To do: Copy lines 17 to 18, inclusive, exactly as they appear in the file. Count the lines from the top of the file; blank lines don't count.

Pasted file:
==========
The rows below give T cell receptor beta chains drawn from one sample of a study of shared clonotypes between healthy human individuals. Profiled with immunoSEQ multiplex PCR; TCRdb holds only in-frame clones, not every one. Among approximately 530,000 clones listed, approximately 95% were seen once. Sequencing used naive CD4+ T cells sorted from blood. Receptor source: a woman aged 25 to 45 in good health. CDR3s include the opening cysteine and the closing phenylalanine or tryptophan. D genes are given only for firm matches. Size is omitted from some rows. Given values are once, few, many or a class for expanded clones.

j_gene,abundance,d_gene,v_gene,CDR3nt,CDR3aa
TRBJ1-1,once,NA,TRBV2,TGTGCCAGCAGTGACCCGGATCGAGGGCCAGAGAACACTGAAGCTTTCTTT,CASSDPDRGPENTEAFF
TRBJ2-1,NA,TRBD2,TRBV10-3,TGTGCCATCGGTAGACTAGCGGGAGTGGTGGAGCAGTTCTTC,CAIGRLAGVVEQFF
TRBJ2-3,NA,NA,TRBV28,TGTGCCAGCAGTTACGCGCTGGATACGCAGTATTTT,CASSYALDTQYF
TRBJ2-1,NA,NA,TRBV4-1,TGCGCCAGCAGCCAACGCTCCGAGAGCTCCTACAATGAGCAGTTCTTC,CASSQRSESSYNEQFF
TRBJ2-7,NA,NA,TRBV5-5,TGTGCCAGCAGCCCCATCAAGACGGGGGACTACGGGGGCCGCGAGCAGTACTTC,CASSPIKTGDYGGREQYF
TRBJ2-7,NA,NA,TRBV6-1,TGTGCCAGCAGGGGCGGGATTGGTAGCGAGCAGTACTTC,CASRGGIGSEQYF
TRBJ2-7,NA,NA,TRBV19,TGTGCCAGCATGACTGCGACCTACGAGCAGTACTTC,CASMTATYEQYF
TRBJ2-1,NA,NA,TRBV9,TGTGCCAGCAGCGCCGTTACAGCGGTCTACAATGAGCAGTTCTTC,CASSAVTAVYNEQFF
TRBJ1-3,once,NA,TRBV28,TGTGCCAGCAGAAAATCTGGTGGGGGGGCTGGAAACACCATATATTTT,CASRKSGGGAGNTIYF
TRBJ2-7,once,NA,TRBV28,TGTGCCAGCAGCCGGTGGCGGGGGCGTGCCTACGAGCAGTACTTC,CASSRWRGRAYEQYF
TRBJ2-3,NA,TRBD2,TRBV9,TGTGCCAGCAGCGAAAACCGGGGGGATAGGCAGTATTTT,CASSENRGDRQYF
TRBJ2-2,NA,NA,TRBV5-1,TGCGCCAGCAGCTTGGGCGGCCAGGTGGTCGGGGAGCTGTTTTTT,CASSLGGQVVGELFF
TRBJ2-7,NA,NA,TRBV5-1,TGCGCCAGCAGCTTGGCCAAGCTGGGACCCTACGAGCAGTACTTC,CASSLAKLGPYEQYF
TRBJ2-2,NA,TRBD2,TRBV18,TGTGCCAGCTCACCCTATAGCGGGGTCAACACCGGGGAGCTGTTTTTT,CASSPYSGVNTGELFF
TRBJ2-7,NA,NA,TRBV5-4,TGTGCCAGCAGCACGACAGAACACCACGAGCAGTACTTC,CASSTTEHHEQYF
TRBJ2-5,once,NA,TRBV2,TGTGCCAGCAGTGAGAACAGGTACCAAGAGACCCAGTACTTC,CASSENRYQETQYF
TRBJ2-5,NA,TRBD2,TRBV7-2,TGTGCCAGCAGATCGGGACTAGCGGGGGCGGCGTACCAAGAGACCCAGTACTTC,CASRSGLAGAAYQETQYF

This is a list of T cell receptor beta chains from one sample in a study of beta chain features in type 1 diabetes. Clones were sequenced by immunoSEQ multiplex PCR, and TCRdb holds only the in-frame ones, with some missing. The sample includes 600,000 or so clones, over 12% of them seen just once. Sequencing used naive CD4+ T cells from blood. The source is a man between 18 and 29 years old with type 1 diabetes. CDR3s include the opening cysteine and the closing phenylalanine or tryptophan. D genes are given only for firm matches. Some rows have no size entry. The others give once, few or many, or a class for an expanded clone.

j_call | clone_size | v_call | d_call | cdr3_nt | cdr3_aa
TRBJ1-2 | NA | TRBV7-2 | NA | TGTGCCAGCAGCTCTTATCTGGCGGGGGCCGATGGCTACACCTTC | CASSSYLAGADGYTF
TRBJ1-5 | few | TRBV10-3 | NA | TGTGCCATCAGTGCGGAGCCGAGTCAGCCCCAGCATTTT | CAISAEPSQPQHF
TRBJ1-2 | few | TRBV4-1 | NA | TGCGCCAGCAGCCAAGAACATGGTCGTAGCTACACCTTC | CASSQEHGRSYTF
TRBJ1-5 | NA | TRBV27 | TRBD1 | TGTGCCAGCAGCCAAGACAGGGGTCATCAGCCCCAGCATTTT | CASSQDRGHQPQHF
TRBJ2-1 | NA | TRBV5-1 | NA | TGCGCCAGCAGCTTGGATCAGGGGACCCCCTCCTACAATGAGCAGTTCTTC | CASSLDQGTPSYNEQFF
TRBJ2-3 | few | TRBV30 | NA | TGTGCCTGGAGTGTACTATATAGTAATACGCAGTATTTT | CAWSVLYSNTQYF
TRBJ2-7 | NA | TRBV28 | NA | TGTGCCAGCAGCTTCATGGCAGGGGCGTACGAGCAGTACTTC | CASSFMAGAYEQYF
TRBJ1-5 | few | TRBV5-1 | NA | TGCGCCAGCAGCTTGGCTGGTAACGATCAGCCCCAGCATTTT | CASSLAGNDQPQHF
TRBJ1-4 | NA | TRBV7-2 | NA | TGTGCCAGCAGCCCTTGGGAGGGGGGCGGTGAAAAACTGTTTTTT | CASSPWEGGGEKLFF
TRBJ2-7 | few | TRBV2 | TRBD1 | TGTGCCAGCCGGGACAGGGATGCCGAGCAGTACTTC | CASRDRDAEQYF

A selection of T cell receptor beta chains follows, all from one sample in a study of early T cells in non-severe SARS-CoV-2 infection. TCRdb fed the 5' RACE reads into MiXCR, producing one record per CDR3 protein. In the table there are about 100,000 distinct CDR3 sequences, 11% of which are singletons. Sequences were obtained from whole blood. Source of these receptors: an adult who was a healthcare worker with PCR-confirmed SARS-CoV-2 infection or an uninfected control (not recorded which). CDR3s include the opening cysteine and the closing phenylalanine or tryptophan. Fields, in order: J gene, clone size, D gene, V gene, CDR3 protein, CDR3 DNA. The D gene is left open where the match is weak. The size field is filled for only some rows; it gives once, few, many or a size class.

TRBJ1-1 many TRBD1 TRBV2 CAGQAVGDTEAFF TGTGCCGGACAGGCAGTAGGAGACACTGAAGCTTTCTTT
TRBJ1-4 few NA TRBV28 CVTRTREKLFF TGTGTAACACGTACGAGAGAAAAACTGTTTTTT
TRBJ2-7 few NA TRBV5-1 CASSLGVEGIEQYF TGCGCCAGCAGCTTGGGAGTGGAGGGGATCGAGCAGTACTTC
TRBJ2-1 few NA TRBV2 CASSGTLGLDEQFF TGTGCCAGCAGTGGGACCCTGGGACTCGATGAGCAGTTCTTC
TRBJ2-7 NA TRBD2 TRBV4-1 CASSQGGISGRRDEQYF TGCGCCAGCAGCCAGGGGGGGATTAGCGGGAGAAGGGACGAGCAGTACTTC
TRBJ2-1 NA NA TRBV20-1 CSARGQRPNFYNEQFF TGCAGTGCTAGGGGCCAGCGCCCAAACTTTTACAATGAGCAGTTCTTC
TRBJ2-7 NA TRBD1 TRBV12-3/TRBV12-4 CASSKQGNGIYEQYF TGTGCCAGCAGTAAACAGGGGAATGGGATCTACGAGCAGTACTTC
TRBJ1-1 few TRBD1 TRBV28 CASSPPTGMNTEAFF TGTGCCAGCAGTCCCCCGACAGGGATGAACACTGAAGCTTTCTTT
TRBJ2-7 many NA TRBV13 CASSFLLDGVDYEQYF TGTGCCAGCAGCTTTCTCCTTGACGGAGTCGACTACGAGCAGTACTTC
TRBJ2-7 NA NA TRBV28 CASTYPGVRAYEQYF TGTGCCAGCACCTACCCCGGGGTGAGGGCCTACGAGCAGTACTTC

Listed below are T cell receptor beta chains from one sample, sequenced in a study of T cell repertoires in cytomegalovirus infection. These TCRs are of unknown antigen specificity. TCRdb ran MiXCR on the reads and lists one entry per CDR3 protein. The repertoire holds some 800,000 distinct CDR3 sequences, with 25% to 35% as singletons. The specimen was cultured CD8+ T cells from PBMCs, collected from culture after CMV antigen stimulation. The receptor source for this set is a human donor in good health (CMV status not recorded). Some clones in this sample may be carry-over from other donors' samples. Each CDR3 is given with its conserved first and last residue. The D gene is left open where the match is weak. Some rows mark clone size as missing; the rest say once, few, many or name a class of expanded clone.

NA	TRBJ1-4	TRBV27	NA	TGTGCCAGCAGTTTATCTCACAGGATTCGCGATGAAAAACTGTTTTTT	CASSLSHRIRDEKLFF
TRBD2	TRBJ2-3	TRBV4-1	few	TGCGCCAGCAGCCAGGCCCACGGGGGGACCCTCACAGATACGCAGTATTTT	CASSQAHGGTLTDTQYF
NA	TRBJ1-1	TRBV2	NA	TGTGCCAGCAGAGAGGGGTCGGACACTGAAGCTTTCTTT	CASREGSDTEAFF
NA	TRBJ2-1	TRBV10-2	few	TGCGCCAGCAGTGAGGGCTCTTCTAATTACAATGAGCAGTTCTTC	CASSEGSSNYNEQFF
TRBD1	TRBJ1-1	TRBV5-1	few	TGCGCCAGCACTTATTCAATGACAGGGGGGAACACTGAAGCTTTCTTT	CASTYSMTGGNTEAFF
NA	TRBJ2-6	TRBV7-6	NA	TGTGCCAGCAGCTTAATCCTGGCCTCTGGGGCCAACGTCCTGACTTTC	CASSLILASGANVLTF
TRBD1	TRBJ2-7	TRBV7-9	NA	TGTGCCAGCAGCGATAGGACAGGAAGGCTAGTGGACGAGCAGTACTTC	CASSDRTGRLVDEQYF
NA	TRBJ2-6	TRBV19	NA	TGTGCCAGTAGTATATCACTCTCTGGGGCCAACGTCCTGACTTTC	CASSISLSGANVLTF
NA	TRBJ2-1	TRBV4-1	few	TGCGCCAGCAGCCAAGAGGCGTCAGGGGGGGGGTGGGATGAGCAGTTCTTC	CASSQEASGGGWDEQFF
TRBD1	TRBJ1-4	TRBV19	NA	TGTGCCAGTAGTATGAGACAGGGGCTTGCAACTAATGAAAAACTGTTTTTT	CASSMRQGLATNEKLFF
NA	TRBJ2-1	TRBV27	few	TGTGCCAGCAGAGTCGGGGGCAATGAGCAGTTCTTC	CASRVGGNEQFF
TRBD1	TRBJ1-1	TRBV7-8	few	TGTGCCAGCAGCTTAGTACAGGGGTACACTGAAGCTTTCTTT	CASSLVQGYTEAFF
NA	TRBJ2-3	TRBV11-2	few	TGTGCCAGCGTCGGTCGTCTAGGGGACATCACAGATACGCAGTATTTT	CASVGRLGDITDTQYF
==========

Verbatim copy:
TRBJ2-7,NA,NA,TRBV5-4,TGTGCCAGCAGCACGACAGAACACCACGAGCAGTACTTC,CASSTTEHHEQYF
TRBJ2-5,once,NA,TRBV2,TGTGCCAGCAGTGAGAACAGGTACCAAGAGACCCAGTACTTC,CASSENRYQETQYF